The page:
That opportunities for gainfully employing persons with severe mental illness should be maximized is a position around which there is virtual unanimity. But identifying obstacles to this goal and ways to overcome them is another matter – one that, in different forms, has engaged members of a number of disciplines. In this volume we bring together diverse disciplinary perspectives from psychology, psychiatry, statistics, occupational therapy and psychiatric rehabilitation research, sociology and labor economics to discuss a range of topics related to employment and mental illness. The papers included here span a range of domains, from “person – level” questions of person-environment fit to the broad societal effects of labor markets. Evaluative perspectives on various approaches that the mental health community has taken in seeking to advance the employment of persons with serious mental illness are also examined. While we will not claim to have represented every perspective currently in play in research on employment for persons with mental illness, we feel this volume represents the multi-disciplinary flavor of the small but growing research establishment in this area.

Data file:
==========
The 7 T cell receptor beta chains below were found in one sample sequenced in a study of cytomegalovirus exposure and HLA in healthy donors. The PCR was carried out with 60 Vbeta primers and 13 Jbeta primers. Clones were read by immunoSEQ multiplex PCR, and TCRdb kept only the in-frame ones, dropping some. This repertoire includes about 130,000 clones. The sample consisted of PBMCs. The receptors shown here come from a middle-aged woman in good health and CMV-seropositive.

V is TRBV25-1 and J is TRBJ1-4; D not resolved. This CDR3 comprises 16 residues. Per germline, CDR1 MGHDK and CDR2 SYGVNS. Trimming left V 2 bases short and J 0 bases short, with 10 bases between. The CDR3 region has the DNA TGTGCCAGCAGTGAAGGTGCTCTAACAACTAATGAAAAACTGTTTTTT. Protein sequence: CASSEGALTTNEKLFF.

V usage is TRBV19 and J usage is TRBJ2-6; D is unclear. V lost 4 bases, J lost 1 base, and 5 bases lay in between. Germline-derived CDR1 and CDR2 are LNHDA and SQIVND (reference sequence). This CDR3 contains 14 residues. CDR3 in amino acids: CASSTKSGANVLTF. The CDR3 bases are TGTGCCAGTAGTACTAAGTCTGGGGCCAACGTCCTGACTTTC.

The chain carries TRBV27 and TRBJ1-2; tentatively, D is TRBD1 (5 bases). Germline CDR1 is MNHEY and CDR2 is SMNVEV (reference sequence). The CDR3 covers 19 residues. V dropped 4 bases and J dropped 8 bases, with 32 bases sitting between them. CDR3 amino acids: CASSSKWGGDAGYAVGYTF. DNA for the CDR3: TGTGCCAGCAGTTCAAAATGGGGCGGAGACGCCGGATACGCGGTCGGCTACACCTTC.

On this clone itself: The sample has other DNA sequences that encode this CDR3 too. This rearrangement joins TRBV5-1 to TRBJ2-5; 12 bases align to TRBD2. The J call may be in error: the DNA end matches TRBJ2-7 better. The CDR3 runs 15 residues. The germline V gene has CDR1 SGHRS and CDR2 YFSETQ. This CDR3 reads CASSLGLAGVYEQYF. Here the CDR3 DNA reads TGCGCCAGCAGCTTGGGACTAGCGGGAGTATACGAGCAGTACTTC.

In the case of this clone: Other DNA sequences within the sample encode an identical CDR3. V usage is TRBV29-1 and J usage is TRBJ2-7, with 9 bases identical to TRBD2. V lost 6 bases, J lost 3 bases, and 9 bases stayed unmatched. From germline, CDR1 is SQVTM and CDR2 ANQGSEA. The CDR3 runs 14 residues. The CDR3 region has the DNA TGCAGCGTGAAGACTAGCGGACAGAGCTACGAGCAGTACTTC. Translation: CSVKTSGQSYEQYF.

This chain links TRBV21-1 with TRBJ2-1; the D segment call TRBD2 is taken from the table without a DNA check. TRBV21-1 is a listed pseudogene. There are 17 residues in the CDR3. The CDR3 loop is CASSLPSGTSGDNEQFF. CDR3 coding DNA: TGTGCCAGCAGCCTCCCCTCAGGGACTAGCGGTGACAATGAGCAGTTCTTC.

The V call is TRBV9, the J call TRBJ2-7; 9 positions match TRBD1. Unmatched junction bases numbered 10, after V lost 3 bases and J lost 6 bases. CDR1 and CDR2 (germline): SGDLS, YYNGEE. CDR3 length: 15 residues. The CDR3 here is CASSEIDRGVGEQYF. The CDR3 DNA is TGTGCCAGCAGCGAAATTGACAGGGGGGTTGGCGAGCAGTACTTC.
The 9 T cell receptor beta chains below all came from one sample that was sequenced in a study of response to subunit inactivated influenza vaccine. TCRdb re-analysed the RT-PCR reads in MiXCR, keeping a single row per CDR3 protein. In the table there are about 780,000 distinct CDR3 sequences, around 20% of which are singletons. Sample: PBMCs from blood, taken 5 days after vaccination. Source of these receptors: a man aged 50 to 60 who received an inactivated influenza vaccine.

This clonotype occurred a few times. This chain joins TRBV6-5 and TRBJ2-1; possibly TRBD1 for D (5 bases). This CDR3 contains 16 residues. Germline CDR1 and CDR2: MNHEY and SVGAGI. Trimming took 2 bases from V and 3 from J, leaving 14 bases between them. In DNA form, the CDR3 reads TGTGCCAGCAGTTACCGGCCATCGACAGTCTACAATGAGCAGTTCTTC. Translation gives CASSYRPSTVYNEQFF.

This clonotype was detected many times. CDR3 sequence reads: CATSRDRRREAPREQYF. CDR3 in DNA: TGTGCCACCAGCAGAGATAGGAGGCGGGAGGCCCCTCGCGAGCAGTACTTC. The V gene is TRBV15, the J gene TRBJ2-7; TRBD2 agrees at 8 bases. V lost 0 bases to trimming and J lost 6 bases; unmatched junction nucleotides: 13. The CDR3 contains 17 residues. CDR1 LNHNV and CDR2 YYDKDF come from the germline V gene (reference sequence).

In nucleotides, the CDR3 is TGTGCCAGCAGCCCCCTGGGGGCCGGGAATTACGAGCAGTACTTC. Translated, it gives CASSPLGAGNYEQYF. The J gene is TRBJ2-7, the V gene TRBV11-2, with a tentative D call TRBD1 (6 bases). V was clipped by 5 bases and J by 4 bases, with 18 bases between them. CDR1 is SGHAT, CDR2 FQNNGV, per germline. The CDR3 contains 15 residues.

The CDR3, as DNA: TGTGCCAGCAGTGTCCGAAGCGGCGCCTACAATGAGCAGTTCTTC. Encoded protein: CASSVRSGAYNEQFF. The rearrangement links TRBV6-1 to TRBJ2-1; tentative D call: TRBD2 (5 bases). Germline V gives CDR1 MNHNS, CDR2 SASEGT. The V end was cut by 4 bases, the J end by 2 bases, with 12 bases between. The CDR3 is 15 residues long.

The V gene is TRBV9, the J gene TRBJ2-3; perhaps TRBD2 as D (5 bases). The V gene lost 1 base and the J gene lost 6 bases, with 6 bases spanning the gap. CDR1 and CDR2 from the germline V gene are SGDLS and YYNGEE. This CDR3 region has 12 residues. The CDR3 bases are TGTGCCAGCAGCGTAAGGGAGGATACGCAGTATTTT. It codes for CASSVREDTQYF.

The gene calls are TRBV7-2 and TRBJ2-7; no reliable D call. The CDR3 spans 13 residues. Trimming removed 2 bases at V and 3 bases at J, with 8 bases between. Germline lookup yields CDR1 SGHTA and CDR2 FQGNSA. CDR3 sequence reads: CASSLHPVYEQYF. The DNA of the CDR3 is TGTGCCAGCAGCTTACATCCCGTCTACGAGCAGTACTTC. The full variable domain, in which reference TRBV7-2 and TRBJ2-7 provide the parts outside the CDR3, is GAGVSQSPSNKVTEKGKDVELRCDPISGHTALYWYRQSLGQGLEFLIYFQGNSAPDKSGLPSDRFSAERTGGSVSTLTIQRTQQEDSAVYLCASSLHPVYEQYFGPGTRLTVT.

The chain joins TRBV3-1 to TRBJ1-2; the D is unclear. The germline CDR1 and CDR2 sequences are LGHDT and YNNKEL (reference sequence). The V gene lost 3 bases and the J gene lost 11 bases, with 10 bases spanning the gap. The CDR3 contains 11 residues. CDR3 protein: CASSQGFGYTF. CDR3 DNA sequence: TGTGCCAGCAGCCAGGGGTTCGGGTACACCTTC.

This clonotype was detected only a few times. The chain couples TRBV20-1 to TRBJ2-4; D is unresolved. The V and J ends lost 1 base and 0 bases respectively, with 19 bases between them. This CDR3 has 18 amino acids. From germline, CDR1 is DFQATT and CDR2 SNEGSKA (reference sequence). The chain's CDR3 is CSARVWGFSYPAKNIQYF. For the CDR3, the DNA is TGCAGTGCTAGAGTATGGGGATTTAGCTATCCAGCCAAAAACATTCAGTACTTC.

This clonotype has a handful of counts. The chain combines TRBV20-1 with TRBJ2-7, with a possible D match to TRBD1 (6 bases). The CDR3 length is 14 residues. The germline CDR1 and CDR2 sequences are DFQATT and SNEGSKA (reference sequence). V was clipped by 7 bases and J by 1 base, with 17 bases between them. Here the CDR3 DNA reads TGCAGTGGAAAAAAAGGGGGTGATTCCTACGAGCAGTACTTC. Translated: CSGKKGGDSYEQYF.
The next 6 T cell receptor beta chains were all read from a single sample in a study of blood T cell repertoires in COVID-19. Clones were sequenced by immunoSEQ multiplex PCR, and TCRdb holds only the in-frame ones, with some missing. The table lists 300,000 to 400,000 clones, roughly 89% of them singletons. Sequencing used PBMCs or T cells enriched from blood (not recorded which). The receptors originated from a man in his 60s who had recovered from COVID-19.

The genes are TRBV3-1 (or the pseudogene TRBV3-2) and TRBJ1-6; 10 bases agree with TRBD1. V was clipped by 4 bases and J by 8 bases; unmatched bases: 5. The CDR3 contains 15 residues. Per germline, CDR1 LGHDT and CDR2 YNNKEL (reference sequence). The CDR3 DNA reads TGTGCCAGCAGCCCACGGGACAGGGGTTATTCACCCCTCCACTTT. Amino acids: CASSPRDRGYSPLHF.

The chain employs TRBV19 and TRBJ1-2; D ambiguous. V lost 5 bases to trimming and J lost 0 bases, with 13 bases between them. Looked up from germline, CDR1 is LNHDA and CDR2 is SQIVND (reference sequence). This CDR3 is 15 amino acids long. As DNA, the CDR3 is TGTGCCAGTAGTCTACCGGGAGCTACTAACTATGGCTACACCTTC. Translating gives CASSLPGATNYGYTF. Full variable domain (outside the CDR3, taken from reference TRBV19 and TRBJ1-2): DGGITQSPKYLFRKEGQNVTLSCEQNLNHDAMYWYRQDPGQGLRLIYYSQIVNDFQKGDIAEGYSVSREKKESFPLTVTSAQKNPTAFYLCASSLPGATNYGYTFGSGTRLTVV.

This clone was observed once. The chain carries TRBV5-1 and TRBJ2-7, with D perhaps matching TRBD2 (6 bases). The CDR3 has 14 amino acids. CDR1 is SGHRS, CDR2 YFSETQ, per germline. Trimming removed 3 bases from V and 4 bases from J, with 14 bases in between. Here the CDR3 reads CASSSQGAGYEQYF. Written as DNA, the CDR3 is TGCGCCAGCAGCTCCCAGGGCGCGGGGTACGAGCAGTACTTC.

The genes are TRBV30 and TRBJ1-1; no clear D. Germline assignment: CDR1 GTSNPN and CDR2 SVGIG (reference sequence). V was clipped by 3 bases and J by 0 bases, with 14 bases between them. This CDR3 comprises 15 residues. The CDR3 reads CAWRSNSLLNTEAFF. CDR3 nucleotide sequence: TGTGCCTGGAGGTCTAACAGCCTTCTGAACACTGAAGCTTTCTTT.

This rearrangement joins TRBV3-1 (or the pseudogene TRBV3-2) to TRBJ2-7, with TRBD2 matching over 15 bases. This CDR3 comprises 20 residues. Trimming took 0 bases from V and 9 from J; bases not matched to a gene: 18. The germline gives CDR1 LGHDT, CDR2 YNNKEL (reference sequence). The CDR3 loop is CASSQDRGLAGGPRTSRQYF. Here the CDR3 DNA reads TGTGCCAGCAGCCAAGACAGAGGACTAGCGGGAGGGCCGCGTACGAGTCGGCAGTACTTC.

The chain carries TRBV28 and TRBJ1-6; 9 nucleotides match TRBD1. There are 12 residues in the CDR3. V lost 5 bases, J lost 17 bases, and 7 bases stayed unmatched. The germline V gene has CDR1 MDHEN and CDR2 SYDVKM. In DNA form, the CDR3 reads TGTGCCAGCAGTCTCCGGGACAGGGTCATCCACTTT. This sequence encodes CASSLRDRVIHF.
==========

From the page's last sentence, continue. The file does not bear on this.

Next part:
Fisher, W.H. (2004), "INTRODUCTION: WORK AND MENTAL ILLNESS – A BRIEF SOCIOLOGICAL AND HISTORICAL OVERVIEW", Fisher, W.H. (Ed.) Research on Employment for Persons with Severe Mental Illness (Research in Community and Mental Health, Vol. 13), Emerald Group Publishing Limited, Bingley, pp. 1-11. https://doi.org/10.1016/S0192-0812(04)13008-0
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